A general consensus underlined the inexorable characteristic of the disease. Knowledge of the condition of the wheelchair-confined patients was minimal. That is why I spent long periods in Montreal for one decade, where I had the possibility to regularly supervise one hundred patients who never benefited from even the slightest palliative management. They were allowed to live in accordance with their wishes and consequently they incarnated the natural course of the disease. This activity led to my residing in Montreal from 1977 to 1979, at the University Rehabilitation Institute. During this fruitful period, I studied the management practices, implemented in the main institutions, that respected the principles put forward by G.E. Spencer and P.J. Vignos (e.g. m. tibialis posterior transfer, by D.A. Gibson in Toronto and J.D. Hsu in Los Angeles, taught to me by my dear fellow Louis Roy in Quebec; exceptional recourse to scoliosis surgery, also in Toronto and Los Angeles). My stay in Montreal was much more important for me, because, in collaboration with Raymond Lafontaine, a well-experimented pediatrician, we created in 1978 the first local myopathic clinic, at the Saint Justine Hospital. His vision on the handicaps was a revelation for me, and I wish to quote him: "Of course, correction of a physical impairment is important, but it does not avoid the disappointment of a child who sees his strength continue to diminish. What matters most is to teach him how to accept his disability. The true way of reaching this goal consists in enabling him to develop all his intellectual faculties in such a way as to lead his life on his own". In order to respect his advice, it was first of all necessary to refute the non-reversing fatal prognosis of DMD patients, which was far from being the case at that time.
For the recognized authorities on neuromuscular diseases, many of whom were English, the promise of survival was unthinkable:
- "Tracheostomy or long-term ventilation, even on an intermittent nocturnal basis, are rarely justifiable" (John Walton, in Disorders of Voluntary Muscle, University of Newcastle, UK, 1981).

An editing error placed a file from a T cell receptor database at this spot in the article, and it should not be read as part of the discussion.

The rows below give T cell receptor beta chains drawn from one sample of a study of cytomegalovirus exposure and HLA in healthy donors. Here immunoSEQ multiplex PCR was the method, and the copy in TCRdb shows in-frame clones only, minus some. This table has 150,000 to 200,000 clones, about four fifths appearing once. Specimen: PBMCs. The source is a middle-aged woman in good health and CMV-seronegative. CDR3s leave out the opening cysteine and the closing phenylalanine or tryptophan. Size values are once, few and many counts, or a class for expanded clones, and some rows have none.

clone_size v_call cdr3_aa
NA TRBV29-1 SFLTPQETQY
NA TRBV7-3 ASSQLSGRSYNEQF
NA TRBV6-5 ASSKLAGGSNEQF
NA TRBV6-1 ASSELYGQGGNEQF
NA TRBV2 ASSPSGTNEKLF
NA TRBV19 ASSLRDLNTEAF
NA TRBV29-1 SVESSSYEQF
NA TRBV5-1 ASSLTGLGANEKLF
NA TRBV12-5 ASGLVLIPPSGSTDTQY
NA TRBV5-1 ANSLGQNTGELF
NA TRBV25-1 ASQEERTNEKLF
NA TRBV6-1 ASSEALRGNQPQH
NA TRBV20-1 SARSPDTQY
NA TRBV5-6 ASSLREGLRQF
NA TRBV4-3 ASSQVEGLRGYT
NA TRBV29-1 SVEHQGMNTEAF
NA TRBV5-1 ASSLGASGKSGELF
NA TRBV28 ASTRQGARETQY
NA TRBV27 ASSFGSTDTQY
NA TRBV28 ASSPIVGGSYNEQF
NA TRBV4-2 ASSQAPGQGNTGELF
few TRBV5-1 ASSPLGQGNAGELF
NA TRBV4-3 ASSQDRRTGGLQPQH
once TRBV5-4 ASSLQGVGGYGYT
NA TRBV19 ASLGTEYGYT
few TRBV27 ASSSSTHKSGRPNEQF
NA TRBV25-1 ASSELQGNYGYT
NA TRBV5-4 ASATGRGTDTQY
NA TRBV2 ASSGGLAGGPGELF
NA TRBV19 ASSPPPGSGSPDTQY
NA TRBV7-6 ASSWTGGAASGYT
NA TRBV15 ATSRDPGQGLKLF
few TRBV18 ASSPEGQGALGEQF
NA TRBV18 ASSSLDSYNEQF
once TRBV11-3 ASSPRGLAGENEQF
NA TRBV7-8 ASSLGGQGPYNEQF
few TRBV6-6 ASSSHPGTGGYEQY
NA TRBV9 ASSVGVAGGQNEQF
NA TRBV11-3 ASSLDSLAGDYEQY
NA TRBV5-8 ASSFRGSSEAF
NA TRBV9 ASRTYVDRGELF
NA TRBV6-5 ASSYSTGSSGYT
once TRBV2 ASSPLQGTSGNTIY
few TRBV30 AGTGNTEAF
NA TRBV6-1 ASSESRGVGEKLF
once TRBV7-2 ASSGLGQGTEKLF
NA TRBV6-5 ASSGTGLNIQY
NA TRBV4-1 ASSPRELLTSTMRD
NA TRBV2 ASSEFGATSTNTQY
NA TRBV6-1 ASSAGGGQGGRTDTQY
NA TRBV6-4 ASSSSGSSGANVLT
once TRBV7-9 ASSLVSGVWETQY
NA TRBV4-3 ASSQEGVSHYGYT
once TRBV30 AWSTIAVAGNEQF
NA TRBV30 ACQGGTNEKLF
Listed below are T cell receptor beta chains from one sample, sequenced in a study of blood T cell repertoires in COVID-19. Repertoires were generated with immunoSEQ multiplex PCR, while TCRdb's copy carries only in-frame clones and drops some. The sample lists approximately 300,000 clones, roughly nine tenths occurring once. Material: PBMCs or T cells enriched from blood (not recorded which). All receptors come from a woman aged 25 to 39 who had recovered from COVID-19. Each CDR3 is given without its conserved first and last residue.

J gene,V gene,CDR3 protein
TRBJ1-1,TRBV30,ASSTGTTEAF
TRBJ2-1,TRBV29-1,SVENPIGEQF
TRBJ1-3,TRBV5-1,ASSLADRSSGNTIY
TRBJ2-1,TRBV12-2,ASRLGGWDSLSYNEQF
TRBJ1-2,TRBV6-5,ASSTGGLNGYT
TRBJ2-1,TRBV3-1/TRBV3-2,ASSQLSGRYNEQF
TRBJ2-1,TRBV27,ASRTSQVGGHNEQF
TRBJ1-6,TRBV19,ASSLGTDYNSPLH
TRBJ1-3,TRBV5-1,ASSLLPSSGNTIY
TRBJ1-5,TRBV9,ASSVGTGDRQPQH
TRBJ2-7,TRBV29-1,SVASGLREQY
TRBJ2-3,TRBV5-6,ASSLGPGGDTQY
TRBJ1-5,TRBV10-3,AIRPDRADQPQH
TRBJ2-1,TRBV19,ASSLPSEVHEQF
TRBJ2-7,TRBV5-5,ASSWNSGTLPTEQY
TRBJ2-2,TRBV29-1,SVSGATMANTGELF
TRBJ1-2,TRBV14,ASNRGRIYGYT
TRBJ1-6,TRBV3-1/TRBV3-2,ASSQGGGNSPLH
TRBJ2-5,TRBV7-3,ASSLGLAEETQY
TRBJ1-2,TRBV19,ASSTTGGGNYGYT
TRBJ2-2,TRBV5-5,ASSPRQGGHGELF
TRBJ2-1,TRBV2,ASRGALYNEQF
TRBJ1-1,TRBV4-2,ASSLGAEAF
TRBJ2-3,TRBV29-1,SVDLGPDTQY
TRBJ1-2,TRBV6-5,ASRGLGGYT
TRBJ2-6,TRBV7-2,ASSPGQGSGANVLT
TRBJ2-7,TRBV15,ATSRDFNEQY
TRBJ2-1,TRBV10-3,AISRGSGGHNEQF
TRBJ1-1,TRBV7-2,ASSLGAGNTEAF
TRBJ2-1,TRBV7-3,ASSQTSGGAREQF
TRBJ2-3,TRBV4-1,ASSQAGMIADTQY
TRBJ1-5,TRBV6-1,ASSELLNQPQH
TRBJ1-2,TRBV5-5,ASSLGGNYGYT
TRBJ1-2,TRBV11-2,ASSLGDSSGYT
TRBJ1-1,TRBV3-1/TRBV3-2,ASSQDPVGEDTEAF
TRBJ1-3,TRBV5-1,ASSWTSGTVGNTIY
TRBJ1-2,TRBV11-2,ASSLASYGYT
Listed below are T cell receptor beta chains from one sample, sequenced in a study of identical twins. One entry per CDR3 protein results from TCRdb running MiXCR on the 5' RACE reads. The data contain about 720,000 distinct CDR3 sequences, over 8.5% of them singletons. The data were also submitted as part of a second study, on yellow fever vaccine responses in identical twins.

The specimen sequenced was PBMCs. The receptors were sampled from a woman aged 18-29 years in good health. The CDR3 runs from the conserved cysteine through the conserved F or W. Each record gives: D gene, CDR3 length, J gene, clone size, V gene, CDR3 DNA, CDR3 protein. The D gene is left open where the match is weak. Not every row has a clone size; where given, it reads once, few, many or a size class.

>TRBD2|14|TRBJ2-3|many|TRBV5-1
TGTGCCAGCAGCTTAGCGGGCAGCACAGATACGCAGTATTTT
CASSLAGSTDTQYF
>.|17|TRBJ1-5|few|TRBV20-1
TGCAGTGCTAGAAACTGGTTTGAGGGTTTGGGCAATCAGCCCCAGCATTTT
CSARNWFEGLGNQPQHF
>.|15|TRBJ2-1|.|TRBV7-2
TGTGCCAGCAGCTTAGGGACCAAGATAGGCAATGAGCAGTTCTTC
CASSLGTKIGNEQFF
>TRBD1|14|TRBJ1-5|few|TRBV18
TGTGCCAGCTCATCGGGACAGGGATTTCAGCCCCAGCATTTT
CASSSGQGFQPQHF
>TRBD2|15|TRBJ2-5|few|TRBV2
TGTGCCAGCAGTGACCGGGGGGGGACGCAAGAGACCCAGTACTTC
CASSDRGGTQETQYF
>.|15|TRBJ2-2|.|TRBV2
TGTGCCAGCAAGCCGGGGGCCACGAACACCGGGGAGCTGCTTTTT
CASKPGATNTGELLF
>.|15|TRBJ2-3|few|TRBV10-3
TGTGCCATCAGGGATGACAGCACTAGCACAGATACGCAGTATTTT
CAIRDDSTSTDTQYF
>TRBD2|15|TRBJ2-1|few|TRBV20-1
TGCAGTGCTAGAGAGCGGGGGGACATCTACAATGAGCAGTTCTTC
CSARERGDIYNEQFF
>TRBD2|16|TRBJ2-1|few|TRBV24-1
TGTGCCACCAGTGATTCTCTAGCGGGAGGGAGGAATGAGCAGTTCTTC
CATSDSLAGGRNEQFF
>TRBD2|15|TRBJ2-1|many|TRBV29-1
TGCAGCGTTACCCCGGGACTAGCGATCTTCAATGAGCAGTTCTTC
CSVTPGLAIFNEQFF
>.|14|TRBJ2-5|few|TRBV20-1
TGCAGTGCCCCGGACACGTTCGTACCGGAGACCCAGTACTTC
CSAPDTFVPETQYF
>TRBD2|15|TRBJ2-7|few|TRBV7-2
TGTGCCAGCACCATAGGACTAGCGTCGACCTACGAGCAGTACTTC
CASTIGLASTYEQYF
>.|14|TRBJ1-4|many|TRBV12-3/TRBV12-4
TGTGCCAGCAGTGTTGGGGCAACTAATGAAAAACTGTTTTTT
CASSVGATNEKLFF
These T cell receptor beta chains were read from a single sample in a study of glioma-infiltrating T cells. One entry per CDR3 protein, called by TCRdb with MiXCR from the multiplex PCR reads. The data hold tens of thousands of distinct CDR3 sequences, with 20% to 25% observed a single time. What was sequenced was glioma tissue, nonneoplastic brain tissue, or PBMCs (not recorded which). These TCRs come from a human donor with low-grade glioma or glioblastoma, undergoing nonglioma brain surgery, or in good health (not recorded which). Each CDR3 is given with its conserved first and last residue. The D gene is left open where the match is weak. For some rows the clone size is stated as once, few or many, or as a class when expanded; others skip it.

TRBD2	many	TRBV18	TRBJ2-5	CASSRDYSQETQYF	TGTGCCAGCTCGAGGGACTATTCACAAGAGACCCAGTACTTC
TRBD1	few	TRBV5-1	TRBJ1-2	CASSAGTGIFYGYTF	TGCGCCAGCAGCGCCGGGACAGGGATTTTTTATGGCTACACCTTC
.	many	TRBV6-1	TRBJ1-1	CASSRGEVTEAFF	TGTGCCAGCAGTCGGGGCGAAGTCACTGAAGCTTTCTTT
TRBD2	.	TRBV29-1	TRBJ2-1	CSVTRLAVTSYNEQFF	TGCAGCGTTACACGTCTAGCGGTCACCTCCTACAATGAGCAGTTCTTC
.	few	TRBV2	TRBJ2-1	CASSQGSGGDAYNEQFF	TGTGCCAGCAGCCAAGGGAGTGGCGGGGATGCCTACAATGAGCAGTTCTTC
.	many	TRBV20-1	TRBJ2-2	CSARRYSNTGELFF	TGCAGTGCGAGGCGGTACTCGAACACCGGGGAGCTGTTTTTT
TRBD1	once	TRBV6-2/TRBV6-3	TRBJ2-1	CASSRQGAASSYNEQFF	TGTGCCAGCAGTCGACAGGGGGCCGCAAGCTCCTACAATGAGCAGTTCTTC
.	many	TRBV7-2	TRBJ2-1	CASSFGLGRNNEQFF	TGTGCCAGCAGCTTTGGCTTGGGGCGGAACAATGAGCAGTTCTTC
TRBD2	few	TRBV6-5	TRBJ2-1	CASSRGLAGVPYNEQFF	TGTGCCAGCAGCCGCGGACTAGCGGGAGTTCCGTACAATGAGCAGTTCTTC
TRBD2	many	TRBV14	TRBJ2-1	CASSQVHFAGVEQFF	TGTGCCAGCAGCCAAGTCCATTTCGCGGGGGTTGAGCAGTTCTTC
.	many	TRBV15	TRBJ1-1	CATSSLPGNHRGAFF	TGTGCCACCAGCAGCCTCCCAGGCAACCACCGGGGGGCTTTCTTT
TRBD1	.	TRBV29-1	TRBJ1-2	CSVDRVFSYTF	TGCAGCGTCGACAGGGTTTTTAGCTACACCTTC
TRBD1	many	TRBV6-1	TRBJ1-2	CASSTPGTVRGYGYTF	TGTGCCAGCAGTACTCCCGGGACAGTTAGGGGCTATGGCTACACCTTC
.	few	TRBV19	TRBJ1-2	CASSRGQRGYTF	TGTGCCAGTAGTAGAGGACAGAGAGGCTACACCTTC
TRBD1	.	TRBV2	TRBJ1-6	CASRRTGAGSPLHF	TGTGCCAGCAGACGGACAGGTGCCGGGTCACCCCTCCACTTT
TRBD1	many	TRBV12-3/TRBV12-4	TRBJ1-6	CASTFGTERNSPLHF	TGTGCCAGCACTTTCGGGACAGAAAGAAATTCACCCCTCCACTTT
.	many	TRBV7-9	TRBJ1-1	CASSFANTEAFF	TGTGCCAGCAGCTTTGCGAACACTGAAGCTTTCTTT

- "Perhaps I might end by saying that I feel strongly that tracheostomy should be avoided in patients with muscular dystrophy. It prevents the patient from being allowed to die in peace when the disease progresses to bulbar failure, which should remain as the final point" (personal letter from a specialist of a Respiratory Unit, Saint Thomas Hospital, London, November 1983).
- "Intermittent positive pressure ventilation with a nasal mask is an important recent advance which may have useful application to Duchenne Muscular Dystrophy [...] A potential advantage of ethical importance is that prolongation of life beyond the point of incapacitating bulbar weakness is less likely than with tracheostomy" (in British Medical Bulletin, Management of children, Jerry Lewis Neuromuscular Research Center, London, UK, 1989).
These references illustrate the widespread assertion of the conventional wisdom according to which the course of DMD is ultimately prolonged on the muscles commanded by the bulbar, which controls the functions of speaking, eating, deglutition, etc. This condition would clearly not be compatible with therapeutic attempts to prolong life at all cost. It was in that context that I decided to resume my activities in Poitiers, where I was sure to find the goodwill and devotion necessary to progress, even with little outside support, in what constituted a human as well as a medical clinical research. I remain deeply grateful to the entire staff of the rehabilitation medicine department, and also particularly to Ph. Boutaud, M. Morin, B. Potocki, and our first-rate surgeon, Gérard Duport.